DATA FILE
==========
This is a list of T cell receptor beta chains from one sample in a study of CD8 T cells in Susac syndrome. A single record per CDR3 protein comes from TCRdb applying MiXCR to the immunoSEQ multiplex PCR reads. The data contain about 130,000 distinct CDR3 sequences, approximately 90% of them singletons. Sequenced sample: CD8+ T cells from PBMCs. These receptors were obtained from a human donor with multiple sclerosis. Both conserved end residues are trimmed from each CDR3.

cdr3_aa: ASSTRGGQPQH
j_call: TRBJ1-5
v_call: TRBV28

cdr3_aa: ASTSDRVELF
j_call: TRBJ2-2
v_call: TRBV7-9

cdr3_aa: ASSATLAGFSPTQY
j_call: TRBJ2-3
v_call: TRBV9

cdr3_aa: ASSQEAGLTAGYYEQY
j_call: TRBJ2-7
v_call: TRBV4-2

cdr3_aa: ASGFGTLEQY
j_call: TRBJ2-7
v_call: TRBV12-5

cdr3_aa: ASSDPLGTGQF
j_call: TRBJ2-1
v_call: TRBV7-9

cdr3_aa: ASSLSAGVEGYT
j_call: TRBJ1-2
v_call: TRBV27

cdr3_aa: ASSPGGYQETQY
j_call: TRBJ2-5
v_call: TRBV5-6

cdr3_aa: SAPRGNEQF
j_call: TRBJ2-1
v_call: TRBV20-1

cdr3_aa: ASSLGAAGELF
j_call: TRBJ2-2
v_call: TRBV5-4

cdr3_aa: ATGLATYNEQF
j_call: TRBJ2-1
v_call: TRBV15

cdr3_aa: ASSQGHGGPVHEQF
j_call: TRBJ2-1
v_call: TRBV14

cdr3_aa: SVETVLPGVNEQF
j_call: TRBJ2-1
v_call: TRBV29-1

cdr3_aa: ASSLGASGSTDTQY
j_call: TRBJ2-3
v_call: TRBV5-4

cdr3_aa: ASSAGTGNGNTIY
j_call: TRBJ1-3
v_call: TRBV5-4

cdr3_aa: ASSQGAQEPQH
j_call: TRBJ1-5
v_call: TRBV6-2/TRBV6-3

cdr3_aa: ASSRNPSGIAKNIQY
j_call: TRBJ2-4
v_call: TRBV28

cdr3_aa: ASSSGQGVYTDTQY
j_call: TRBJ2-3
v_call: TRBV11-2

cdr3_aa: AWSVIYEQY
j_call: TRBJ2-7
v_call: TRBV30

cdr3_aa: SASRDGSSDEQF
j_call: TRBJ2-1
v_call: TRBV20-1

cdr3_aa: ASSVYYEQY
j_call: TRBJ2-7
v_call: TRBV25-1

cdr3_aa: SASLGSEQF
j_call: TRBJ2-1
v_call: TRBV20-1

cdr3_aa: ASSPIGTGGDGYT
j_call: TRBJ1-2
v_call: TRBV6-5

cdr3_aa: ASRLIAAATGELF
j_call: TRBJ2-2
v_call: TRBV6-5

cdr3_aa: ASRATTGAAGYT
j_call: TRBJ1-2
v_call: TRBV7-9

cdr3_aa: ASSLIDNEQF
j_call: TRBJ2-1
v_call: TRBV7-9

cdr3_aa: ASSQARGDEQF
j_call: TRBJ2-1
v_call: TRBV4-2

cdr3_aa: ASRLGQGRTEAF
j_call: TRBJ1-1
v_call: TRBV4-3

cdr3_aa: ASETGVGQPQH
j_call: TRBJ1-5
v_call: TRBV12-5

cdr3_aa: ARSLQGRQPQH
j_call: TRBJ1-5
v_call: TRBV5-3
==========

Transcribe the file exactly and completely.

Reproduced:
This is a list of T cell receptor beta chains from one sample in a study of CD8 T cells in Susac syndrome. A single record per CDR3 protein comes from TCRdb applying MiXCR to the immunoSEQ multiplex PCR reads. The data contain about 130,000 distinct CDR3 sequences, approximately 90% of them singletons. Sequenced sample: CD8+ T cells from PBMCs. These receptors were obtained from a human donor with multiple sclerosis. Both conserved end residues are trimmed from each CDR3.

cdr3_aa: ASSTRGGQPQH
j_call: TRBJ1-5
v_call: TRBV28

cdr3_aa: ASTSDRVELF
j_call: TRBJ2-2
v_call: TRBV7-9

cdr3_aa: ASSATLAGFSPTQY
j_call: TRBJ2-3
v_call: TRBV9

cdr3_aa: ASSQEAGLTAGYYEQY
j_call: TRBJ2-7
v_call: TRBV4-2

cdr3_aa: ASGFGTLEQY
j_call: TRBJ2-7
v_call: TRBV12-5

cdr3_aa: ASSDPLGTGQF
j_call: TRBJ2-1
v_call: TRBV7-9

cdr3_aa: ASSLSAGVEGYT
j_call: TRBJ1-2
v_call: TRBV27

cdr3_aa: ASSPGGYQETQY
j_call: TRBJ2-5
v_call: TRBV5-6

cdr3_aa: SAPRGNEQF
j_call: TRBJ2-1
v_call: TRBV20-1

cdr3_aa: ASSLGAAGELF
j_call: TRBJ2-2
v_call: TRBV5-4

cdr3_aa: ATGLATYNEQF
j_call: TRBJ2-1
v_call: TRBV15

cdr3_aa: ASSQGHGGPVHEQF
j_call: TRBJ2-1
v_call: TRBV14

cdr3_aa: SVETVLPGVNEQF
j_call: TRBJ2-1
v_call: TRBV29-1

cdr3_aa: ASSLGASGSTDTQY
j_call: TRBJ2-3
v_call: TRBV5-4

cdr3_aa: ASSAGTGNGNTIY
j_call: TRBJ1-3
v_call: TRBV5-4

cdr3_aa: ASSQGAQEPQH
j_call: TRBJ1-5
v_call: TRBV6-2/TRBV6-3

cdr3_aa: ASSRNPSGIAKNIQY
j_call: TRBJ2-4
v_call: TRBV28

cdr3_aa: ASSSGQGVYTDTQY
j_call: TRBJ2-3
v_call: TRBV11-2

cdr3_aa: AWSVIYEQY
j_call: TRBJ2-7
v_call: TRBV30

cdr3_aa: SASRDGSSDEQF
j_call: TRBJ2-1
v_call: TRBV20-1

cdr3_aa: ASSVYYEQY
j_call: TRBJ2-7
v_call: TRBV25-1

cdr3_aa: SASLGSEQF
j_call: TRBJ2-1
v_call: TRBV20-1

cdr3_aa: ASSPIGTGGDGYT
j_call: TRBJ1-2
v_call: TRBV6-5

cdr3_aa: ASRLIAAATGELF
j_call: TRBJ2-2
v_call: TRBV6-5

cdr3_aa: ASRATTGAAGYT
j_call: TRBJ1-2
v_call: TRBV7-9

cdr3_aa: ASSLIDNEQF
j_call: TRBJ2-1
v_call: TRBV7-9

cdr3_aa: ASSQARGDEQF
j_call: TRBJ2-1
v_call: TRBV4-2

cdr3_aa: ASRLGQGRTEAF
j_call: TRBJ1-1
v_call: TRBV4-3

cdr3_aa: ASETGVGQPQH
j_call: TRBJ1-5
v_call: TRBV12-5

cdr3_aa: ARSLQGRQPQH
j_call: TRBJ1-5
v_call: TRBV5-3